Ajcommittee Issues Major Policy Statement on the Mideast
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Ajcommittee Issues Major Policy Statement on the Mideast

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The American Jewish Committee, in a major policy statement, took issue with Israel’s West Bank settlement policy as unhelpful to the peace process with Jordan in accordance with the Camp David accords. At the same time, it called on King Hussein of Jordan “to seize the opportunity offered him” in line with the accords “to join unequivocally and without preconditions in peace negotiations with Israel.”

If he does so, the policy statement said, the AJCommittee “would be prepared actively to urge the government of Israel to be flexible in such negotiations and to make significant compromises for the sake of peace, as it did in response to the peace initiative of President (Anwar) Sadat of Egypt.”

But if Hussein “and moderate Palestinians once again reject the opportunity for full participation offered them by President Reagan (in his September I initiative) or if their acceptance is hedged by crippling preconditions then it should be made clear to the American public that the absence of peace is due not to Israel’s settlement policies or alleged ‘intransigence’, but rather to the fundamental refusal of the Arab world to accept the permanent reality and legitimacy of the State of Israel.”

The AJCommittee statement, titled “Position Statement on the Middle East.” was issued by AJC’s president Maynard Wishner. The statement, released publicly last Friday, had been unanimously adopted after extensive discussion by the AJC’s Board of Governors at its meeting March 21. Wishner noted that the policy statement had been issued before President Reagan’s comment on March 31 that he was suspending the sale of promised F-16 jet fighters to Israel until Israel completed its withdrawal from Lebanon.


The policy statement emphasized that the U.S. “should refrain from applying unilateral pressure on Israel and should not slow down or stop the shipment of military equipment to Israel, our most important strategic ally in the Middle East.” The statement also pointed out that Israel could not be expected to withdraw from Lebanon until effective arrangements for its security against terrorist attack from Lebanon had been negotiated and Syrian and PLO forces had also agreed to withdraw.

The statement noted that the Camp David accords led to the signing of a peace treaty between Israel and Egypt. These accords also called on Israel, Egypt and Jordan and the Arab inhabitants in the West Bank and Gaza to proceed with negotiations on the future status of these areas. “The refusal of Jordan and the Palestinian representatives to participate in such negotiations has been the major impediment to achieving the broader peace foreseen at Camp David.”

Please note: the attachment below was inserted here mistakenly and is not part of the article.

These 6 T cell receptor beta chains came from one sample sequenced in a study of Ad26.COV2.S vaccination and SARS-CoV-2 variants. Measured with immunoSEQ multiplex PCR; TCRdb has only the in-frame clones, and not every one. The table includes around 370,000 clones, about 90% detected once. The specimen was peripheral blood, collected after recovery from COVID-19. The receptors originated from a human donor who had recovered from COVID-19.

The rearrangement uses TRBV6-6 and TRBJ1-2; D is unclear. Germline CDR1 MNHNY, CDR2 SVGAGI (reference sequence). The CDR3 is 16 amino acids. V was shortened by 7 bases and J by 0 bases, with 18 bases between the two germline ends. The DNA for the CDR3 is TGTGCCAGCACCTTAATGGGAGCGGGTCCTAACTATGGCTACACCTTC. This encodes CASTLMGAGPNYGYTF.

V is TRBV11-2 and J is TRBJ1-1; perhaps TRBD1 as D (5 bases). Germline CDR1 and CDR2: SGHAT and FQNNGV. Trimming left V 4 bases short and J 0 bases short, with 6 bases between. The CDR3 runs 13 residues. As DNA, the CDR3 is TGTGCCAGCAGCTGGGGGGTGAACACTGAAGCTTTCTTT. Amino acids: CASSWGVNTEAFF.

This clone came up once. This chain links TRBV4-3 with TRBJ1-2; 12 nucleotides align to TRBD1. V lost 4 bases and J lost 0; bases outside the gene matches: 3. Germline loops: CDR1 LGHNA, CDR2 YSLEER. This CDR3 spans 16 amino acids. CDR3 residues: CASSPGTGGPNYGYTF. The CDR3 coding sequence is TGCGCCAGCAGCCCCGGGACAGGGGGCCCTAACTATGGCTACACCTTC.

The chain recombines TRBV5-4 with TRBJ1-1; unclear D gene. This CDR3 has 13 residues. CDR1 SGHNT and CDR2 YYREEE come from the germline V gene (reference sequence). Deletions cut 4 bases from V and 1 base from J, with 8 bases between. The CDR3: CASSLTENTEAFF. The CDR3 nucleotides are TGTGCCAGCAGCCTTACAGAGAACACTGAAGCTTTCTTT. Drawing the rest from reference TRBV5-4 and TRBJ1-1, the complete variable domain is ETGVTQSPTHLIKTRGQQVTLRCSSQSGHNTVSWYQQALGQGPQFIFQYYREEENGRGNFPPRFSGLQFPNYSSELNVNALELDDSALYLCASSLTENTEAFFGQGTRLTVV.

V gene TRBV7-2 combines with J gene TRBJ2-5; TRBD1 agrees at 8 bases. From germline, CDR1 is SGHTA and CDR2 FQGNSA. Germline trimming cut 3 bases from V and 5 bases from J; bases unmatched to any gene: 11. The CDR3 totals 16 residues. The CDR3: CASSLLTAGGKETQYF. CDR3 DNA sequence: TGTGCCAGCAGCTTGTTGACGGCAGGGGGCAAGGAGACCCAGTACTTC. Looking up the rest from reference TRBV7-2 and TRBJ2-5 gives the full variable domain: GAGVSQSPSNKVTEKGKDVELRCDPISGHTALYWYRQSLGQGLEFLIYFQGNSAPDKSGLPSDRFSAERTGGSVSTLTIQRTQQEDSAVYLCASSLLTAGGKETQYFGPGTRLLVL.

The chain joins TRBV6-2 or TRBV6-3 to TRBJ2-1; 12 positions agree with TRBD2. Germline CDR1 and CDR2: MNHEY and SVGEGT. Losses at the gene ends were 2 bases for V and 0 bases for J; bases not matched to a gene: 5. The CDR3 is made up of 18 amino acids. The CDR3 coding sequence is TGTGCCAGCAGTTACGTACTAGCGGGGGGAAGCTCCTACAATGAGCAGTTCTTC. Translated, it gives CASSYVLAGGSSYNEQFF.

Continuing, the statement said:

“The American Jewish Committee calls upon Jordan and the Palestinian inhabitants of the West Bank and Gaza to join in direct negotiations, as called for in the Camp David accords. The American Jewish Committee is confident that an expression of willingness on the part of Jordan to commence negotiations — with or without participation by the Palestinian inhabitants of the West Bank — would be met by Israeli flexibility and willingness to make the necessary compromises to achieve peace, consistent with its security needs.

“Jordan, too, would be expected to make compromises. Therefore, no party should set preconditions to the negotiations envisaged at Camp David, for they serve only to delay their commencement.

“The American Jewish Committee believes that UN Security Council Resolution 242 embraced in the Camp David accords, as applied to the West Bank and Gaza, ought to lead to territorial compromise through negotiations and to full peace between Israel and her neighbors. As negotiations commence, we can expect the parties to place maximal positions on the table including their respective claims to sovereignty. These positions will have to be compromised in the course of such negotiations.

“Therefore, we view acts by Israel which could limit the flexibility necessary to enable the parties to reach agreement on the future status of the areas as being unhelpful to the peace process.

“Moreover, the American Jewish Committee shares the concerns of many Israelis that the continuing and indefinite Israeli administration of the West Bank and Gaza, with governance over the lives of more than a million Arabs who are not citizens of Israel, could in the course of time undermine the democratic and humane principles of the State of Israel.

“The American Jewish Committee believes that in the absence of negotiations concerning the West Bank and Gaza, it may well be that Israel’s current settlement policy, if continued, may make withdrawal at a later date no longer a viable option for any Israeli government. There is an urgent need, therefore, for Jordan to enter into negotiations with Israel now.”

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